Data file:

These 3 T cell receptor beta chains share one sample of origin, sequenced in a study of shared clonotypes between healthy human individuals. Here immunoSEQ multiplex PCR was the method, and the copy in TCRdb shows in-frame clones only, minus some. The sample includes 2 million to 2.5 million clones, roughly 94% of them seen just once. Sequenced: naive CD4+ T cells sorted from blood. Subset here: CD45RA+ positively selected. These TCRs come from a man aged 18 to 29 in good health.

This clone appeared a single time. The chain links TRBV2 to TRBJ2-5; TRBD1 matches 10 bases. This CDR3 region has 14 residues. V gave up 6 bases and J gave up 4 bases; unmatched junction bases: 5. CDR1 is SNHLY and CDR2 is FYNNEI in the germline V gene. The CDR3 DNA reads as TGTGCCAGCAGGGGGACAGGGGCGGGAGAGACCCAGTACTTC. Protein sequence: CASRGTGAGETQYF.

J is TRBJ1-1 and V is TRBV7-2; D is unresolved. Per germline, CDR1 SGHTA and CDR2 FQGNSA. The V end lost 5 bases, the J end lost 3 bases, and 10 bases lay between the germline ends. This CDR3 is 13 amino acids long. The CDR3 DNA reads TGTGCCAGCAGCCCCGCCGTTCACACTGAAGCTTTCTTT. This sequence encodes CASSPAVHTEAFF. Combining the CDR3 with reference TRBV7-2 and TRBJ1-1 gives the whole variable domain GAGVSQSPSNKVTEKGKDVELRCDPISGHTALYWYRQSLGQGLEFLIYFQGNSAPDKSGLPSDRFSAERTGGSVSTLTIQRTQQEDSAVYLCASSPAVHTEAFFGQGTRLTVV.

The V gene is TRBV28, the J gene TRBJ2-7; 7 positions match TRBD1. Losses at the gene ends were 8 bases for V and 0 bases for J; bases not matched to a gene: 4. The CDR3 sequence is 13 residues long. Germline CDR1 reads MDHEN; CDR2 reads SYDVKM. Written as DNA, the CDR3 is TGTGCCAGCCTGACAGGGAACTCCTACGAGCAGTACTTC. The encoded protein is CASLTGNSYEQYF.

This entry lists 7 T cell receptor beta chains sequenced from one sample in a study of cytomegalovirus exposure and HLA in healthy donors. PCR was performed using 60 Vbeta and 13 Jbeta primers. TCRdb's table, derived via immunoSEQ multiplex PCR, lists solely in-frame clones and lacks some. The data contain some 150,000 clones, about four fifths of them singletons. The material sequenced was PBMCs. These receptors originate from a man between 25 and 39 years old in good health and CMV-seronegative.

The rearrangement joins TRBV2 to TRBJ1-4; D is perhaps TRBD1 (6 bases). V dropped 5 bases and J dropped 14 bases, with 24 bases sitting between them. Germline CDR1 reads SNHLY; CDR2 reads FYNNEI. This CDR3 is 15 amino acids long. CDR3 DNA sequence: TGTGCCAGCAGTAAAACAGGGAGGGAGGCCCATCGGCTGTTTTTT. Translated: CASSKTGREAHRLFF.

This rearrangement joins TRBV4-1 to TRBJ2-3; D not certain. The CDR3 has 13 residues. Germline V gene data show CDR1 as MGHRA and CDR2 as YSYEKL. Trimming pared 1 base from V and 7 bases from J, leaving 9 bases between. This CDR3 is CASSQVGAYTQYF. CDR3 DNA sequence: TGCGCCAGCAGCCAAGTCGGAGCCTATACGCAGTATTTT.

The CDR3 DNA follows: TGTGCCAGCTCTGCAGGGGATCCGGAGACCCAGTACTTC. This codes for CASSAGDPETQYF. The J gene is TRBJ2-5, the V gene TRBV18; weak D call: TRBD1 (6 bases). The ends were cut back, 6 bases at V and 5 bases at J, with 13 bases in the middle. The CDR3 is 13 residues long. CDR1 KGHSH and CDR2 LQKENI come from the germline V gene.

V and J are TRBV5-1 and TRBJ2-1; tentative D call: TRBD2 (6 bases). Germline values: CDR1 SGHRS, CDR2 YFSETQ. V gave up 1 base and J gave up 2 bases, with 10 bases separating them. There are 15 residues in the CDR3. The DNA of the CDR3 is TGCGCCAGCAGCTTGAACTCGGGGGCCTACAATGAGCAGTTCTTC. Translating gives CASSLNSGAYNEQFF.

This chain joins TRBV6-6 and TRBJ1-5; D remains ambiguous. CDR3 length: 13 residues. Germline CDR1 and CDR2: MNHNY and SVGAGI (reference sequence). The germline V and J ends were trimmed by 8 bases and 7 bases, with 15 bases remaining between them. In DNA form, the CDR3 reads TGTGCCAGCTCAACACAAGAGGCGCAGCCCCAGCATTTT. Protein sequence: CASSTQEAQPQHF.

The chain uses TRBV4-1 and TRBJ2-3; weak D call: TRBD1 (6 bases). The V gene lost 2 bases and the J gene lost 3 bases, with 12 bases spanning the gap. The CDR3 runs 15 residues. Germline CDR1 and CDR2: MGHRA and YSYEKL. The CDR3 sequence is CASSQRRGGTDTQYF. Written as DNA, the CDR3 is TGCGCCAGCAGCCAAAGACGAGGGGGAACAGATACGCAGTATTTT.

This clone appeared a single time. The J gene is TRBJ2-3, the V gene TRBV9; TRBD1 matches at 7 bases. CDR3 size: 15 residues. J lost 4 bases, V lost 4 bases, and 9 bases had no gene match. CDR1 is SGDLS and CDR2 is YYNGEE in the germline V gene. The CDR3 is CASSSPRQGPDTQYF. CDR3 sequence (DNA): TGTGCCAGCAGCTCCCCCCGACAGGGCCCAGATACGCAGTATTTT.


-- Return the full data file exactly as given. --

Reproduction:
These 3 T cell receptor beta chains share one sample of origin, sequenced in a study of shared clonotypes between healthy human individuals. Here immunoSEQ multiplex PCR was the method, and the copy in TCRdb shows in-frame clones only, minus some. The sample includes 2 million to 2.5 million clones, roughly 94% of them seen just once. Sequenced: naive CD4+ T cells sorted from blood. Subset here: CD45RA+ positively selected. These TCRs come from a man aged 18 to 29 in good health.

This clone appeared a single time. The chain links TRBV2 to TRBJ2-5; TRBD1 matches 10 bases. This CDR3 region has 14 residues. V gave up 6 bases and J gave up 4 bases; unmatched junction bases: 5. CDR1 is SNHLY and CDR2 is FYNNEI in the germline V gene. The CDR3 DNA reads as TGTGCCAGCAGGGGGACAGGGGCGGGAGAGACCCAGTACTTC. Protein sequence: CASRGTGAGETQYF.

J is TRBJ1-1 and V is TRBV7-2; D is unresolved. Per germline, CDR1 SGHTA and CDR2 FQGNSA. The V end lost 5 bases, the J end lost 3 bases, and 10 bases lay between the germline ends. This CDR3 is 13 amino acids long. The CDR3 DNA reads TGTGCCAGCAGCCCCGCCGTTCACACTGAAGCTTTCTTT. This sequence encodes CASSPAVHTEAFF. Combining the CDR3 with reference TRBV7-2 and TRBJ1-1 gives the whole variable domain GAGVSQSPSNKVTEKGKDVELRCDPISGHTALYWYRQSLGQGLEFLIYFQGNSAPDKSGLPSDRFSAERTGGSVSTLTIQRTQQEDSAVYLCASSPAVHTEAFFGQGTRLTVV.

The V gene is TRBV28, the J gene TRBJ2-7; 7 positions match TRBD1. Losses at the gene ends were 8 bases for V and 0 bases for J; bases not matched to a gene: 4. The CDR3 sequence is 13 residues long. Germline CDR1 reads MDHEN; CDR2 reads SYDVKM. Written as DNA, the CDR3 is TGTGCCAGCCTGACAGGGAACTCCTACGAGCAGTACTTC. The encoded protein is CASLTGNSYEQYF.

This entry lists 7 T cell receptor beta chains sequenced from one sample in a study of cytomegalovirus exposure and HLA in healthy donors. PCR was performed using 60 Vbeta and 13 Jbeta primers. TCRdb's table, derived via immunoSEQ multiplex PCR, lists solely in-frame clones and lacks some. The data contain some 150,000 clones, about four fifths of them singletons. The material sequenced was PBMCs. These receptors originate from a man between 25 and 39 years old in good health and CMV-seronegative.

The rearrangement joins TRBV2 to TRBJ1-4; D is perhaps TRBD1 (6 bases). V dropped 5 bases and J dropped 14 bases, with 24 bases sitting between them. Germline CDR1 reads SNHLY; CDR2 reads FYNNEI. This CDR3 is 15 amino acids long. CDR3 DNA sequence: TGTGCCAGCAGTAAAACAGGGAGGGAGGCCCATCGGCTGTTTTTT. Translated: CASSKTGREAHRLFF.

This rearrangement joins TRBV4-1 to TRBJ2-3; D not certain. The CDR3 has 13 residues. Germline V gene data show CDR1 as MGHRA and CDR2 as YSYEKL. Trimming pared 1 base from V and 7 bases from J, leaving 9 bases between. This CDR3 is CASSQVGAYTQYF. CDR3 DNA sequence: TGCGCCAGCAGCCAAGTCGGAGCCTATACGCAGTATTTT.

The CDR3 DNA follows: TGTGCCAGCTCTGCAGGGGATCCGGAGACCCAGTACTTC. This codes for CASSAGDPETQYF. The J gene is TRBJ2-5, the V gene TRBV18; weak D call: TRBD1 (6 bases). The ends were cut back, 6 bases at V and 5 bases at J, with 13 bases in the middle. The CDR3 is 13 residues long. CDR1 KGHSH and CDR2 LQKENI come from the germline V gene.

V and J are TRBV5-1 and TRBJ2-1; tentative D call: TRBD2 (6 bases). Germline values: CDR1 SGHRS, CDR2 YFSETQ. V gave up 1 base and J gave up 2 bases, with 10 bases separating them. There are 15 residues in the CDR3. The DNA of the CDR3 is TGCGCCAGCAGCTTGAACTCGGGGGCCTACAATGAGCAGTTCTTC. Translating gives CASSLNSGAYNEQFF.

This chain joins TRBV6-6 and TRBJ1-5; D remains ambiguous. CDR3 length: 13 residues. Germline CDR1 and CDR2: MNHNY and SVGAGI (reference sequence). The germline V and J ends were trimmed by 8 bases and 7 bases, with 15 bases remaining between them. In DNA form, the CDR3 reads TGTGCCAGCTCAACACAAGAGGCGCAGCCCCAGCATTTT. Protein sequence: CASSTQEAQPQHF.

The chain uses TRBV4-1 and TRBJ2-3; weak D call: TRBD1 (6 bases). The V gene lost 2 bases and the J gene lost 3 bases, with 12 bases spanning the gap. The CDR3 runs 15 residues. Germline CDR1 and CDR2: MGHRA and YSYEKL. The CDR3 sequence is CASSQRRGGTDTQYF. Written as DNA, the CDR3 is TGCGCCAGCAGCCAAAGACGAGGGGGAACAGATACGCAGTATTTT.

This clone appeared a single time. The J gene is TRBJ2-3, the V gene TRBV9; TRBD1 matches at 7 bases. CDR3 size: 15 residues. J lost 4 bases, V lost 4 bases, and 9 bases had no gene match. CDR1 is SGDLS and CDR2 is YYNGEE in the germline V gene. The CDR3 is CASSSPRQGPDTQYF. CDR3 sequence (DNA): TGTGCCAGCAGCTCCCCCCGACAGGGCCCAGATACGCAGTATTTT.